FacebookTwitterGoogle+RedditEmail

The Bizarre Case of Bashar

Arthur Conan Doyle, the creator of the legendary Sherlock Holmes, would have titled his story about this incident “The Bizarre Case of Bashar al-Assad”.

And bizarre it is.

It concerns the evil deeds of Bashar al-Assad, the Syrian dictator, who bombed his own people with Sarin, a nerve gas, causing gruesome deaths of the victims.

Like everybody else around the world, I heard about the foul deed a few hours after it happened. Like everybody else, I was shocked. And yet…

And yet, I am a professional investigative journalist. For 40 years of my life I was the editor-in-chief of an investigative weekly magazine, which exposed nearly all of Israel’s major scandals during those years. I have never lost a major libel suit, indeed I have rarely been sued at all. I am mentioning this not to boast, but to lend some authority to what I am going to say.

In my time I have decided to publish thousands of investigative articles, including some which concerned the most important people in Israel. Less well known is that I have also decided not to publish many hundreds of others, which I found lacked the necessary credibility.

How did I decide? Well, first of all I asked for proof. Where is the evidence? Who are the witnesses? Is there written documentation?

But there was always something which cannot be defined. Beyond witnesses and documents there is something inside the mind of an editor which tells him or her: wait, something wrong here. Something missing. Something that doesn’t rhyme.

It is a feeling. Call it an inner voice. A kind of intuition. A warning that tells you, the minute you hear about the case for the first time: Beware. Check it again and again.

This is what happened to me when I first heard that, on April 4, Bashar al-Assad had bombed Khan Sheikhoun with nerve gas.

My inner voice whispered: wait. Something wrong. Something smells fishy.

First of all, it was too quick. Just a few hours after the event, everybody knew it was Bashar who did it.

Of course, it was Bashar! No need for proof. No need to waste time checking. Who else but Bashar?

Well, there are plenty of other candidates. The war in Syria is not two-sided. Not even three- or four-sided. It is almost impossible to count the sides.

There is Bashar, the dictator, and his close allies: the Islamic Republic of Iran and the Party of God (Hizb-Allah) in Lebanon, both Shiite. There is Russia, closely supporting. There is the US, the far-away enemy, which supports half a dozen (who is counting?) local militias. There are the Kurdish militias, And there is, of course, Daesh (or ISIS, or ISIL or IS), the Islamic State of Iraq and al-Sham (Al-Sham is the Arabic name for Greater Syria.)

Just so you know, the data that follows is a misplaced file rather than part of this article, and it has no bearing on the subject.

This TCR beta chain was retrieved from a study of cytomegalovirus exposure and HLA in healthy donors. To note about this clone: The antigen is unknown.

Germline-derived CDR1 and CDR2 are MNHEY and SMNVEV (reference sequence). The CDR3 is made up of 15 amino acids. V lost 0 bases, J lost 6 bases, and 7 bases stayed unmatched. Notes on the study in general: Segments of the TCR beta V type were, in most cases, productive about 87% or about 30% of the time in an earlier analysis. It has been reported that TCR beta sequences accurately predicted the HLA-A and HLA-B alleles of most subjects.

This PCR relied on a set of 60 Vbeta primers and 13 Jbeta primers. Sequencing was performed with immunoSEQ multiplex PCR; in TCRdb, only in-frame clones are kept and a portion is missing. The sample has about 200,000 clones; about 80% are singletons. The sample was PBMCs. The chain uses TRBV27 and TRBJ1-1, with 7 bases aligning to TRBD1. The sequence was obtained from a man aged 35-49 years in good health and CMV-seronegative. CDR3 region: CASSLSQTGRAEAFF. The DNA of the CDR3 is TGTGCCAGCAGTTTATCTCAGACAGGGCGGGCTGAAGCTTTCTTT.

This is not a neat war of one coalition against another. Everybody is fighting with everybody else against everybody else. Americans and Russians with Bashar against Daesh. Americans and Kurds against Bashar and the Russians. The “rebel” militias against each other and against Bashar and Iran. And so on. (Somewhere there is Israel, too, but hush.)

So in this bizarre battlefield, how could anyone tell within minutes of the gas attack that it was Bashar who did it?

Political logic did not point that way. Lately, Bashar has been winning. He had no reason at all to do something that would embarrass his allies, especially the Russians.

The first question Sherlock Holmes would ask is: What is the motive? Who has something to gain?

Bashar had no motive at all. He could only lose by gas-bombing his citizens.

Unless, of course, he is crazy. And nothing indicates that he is. On the contrary, he seems to be in full control of his senses. Even more normal than Donald Trump.

I don’t like dictators. I don’t like Bashar al-Assad, a dictator and the son of a dictator. (Assad, by the way, means lion.) But I understand why he is there.

Until long after World War I, Lebanon was a part of the Syrian state. Both countries are a hotchpotch of sects and peoples. In Lebanon there are Christian Maronites, Melkite Greeks, Greek Catholics, Roman Catholics, Druze, Sunni Muslims, Shiite Muslims and diverse others. The Jews have mostly left.

All these exist in Syria, too, with the addition of the Kurds and the  Alawites, the followers of Ali, who may be Muslims or not (depends who is talking). Syria is also divided by the towns which hate each other: Damascus, the political and religious capital and Aleppo, the economic capital, with several cities – Homs, Hama, Latakia – in between. Most of the country is desert.

After many civil wars, the two countries found two different solutions. In Lebanon, they agreed a national covenant, according to which the president is always a Maronite, the prime minister always a Sunni Muslim, the commander of the army always a Druze and the speaker of the Parliament, a powerless job, always a Shiite. (Until Hizballah, the Shiites were on the lowest rung of the ladder.)

In Syria, a much more violent place, they found a different solution: a kind of agreed-on dictatorship. The dictator was chosen from among one of the least powerful sects: the Alawis. (Bible-lovers will be reminded that when the Israelites chose their first King, they took Saul, a member of the smallest tribe.)

That’s why Bashar continues to rule. The different sects and localities are afraid of each other. They need the dictator.

What does Donald Trump know about these intricacies? Well, nothing.